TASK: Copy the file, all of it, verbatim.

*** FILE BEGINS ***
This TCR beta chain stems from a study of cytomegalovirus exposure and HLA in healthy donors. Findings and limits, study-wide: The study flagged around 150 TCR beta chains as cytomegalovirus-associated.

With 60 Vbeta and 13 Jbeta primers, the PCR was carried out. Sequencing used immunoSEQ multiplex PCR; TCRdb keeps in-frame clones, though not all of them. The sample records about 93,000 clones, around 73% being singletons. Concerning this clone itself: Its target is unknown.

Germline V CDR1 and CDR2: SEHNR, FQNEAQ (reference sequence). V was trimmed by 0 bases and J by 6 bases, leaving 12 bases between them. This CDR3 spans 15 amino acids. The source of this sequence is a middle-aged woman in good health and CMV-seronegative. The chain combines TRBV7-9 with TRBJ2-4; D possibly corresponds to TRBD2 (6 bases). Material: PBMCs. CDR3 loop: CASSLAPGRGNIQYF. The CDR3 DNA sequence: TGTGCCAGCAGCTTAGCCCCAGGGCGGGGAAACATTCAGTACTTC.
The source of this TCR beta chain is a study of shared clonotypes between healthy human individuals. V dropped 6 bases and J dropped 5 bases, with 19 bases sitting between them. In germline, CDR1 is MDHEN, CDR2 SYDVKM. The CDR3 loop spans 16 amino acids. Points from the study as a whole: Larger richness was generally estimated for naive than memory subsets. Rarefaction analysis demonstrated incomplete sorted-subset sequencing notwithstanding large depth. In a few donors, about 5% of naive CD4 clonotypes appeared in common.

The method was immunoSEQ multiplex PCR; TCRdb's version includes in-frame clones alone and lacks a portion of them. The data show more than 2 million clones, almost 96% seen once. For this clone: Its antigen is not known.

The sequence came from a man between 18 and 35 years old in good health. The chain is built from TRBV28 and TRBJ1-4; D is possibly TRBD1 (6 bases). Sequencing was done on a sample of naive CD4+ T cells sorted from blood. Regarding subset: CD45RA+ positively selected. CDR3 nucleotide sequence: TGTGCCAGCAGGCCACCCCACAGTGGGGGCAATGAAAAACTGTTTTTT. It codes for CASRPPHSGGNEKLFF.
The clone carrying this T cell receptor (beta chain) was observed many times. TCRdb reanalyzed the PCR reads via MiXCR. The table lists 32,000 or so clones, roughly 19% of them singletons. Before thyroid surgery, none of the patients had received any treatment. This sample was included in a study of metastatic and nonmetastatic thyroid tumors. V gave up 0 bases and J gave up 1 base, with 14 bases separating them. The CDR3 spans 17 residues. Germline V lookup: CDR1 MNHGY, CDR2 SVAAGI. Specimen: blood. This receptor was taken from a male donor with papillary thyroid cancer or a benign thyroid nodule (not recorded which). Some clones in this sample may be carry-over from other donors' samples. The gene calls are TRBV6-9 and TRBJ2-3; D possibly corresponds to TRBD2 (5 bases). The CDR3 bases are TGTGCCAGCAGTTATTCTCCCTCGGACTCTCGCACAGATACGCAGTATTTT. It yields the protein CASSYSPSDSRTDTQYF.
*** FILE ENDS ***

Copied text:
This TCR beta chain stems from a study of cytomegalovirus exposure and HLA in healthy donors. Findings and limits, study-wide: The study flagged around 150 TCR beta chains as cytomegalovirus-associated.

With 60 Vbeta and 13 Jbeta primers, the PCR was carried out. Sequencing used immunoSEQ multiplex PCR; TCRdb keeps in-frame clones, though not all of them. The sample records about 93,000 clones, around 73% being singletons. Concerning this clone itself: Its target is unknown.

Germline V CDR1 and CDR2: SEHNR, FQNEAQ (reference sequence). V was trimmed by 0 bases and J by 6 bases, leaving 12 bases between them. This CDR3 spans 15 amino acids. The source of this sequence is a middle-aged woman in good health and CMV-seronegative. The chain combines TRBV7-9 with TRBJ2-4; D possibly corresponds to TRBD2 (6 bases). Material: PBMCs. CDR3 loop: CASSLAPGRGNIQYF. The CDR3 DNA sequence: TGTGCCAGCAGCTTAGCCCCAGGGCGGGGAAACATTCAGTACTTC.
The source of this TCR beta chain is a study of shared clonotypes between healthy human individuals. V dropped 6 bases and J dropped 5 bases, with 19 bases sitting between them. In germline, CDR1 is MDHEN, CDR2 SYDVKM. The CDR3 loop spans 16 amino acids. Points from the study as a whole: Larger richness was generally estimated for naive than memory subsets. Rarefaction analysis demonstrated incomplete sorted-subset sequencing notwithstanding large depth. In a few donors, about 5% of naive CD4 clonotypes appeared in common.

The method was immunoSEQ multiplex PCR; TCRdb's version includes in-frame clones alone and lacks a portion of them. The data show more than 2 million clones, almost 96% seen once. For this clone: Its antigen is not known.

The sequence came from a man between 18 and 35 years old in good health. The chain is built from TRBV28 and TRBJ1-4; D is possibly TRBD1 (6 bases). Sequencing was done on a sample of naive CD4+ T cells sorted from blood. Regarding subset: CD45RA+ positively selected. CDR3 nucleotide sequence: TGTGCCAGCAGGCCACCCCACAGTGGGGGCAATGAAAAACTGTTTTTT. It codes for CASRPPHSGGNEKLFF.
The clone carrying this T cell receptor (beta chain) was observed many times. TCRdb reanalyzed the PCR reads via MiXCR. The table lists 32,000 or so clones, roughly 19% of them singletons. Before thyroid surgery, none of the patients had received any treatment. This sample was included in a study of metastatic and nonmetastatic thyroid tumors. V gave up 0 bases and J gave up 1 base, with 14 bases separating them. The CDR3 spans 17 residues. Germline V lookup: CDR1 MNHGY, CDR2 SVAAGI. Specimen: blood. This receptor was taken from a male donor with papillary thyroid cancer or a benign thyroid nodule (not recorded which). Some clones in this sample may be carry-over from other donors' samples. The gene calls are TRBV6-9 and TRBJ2-3; D possibly corresponds to TRBD2 (5 bases). The CDR3 bases are TGTGCCAGCAGTTATTCTCCCTCGGACTCTCGCACAGATACGCAGTATTTT. It yields the protein CASSYSPSDSRTDTQYF.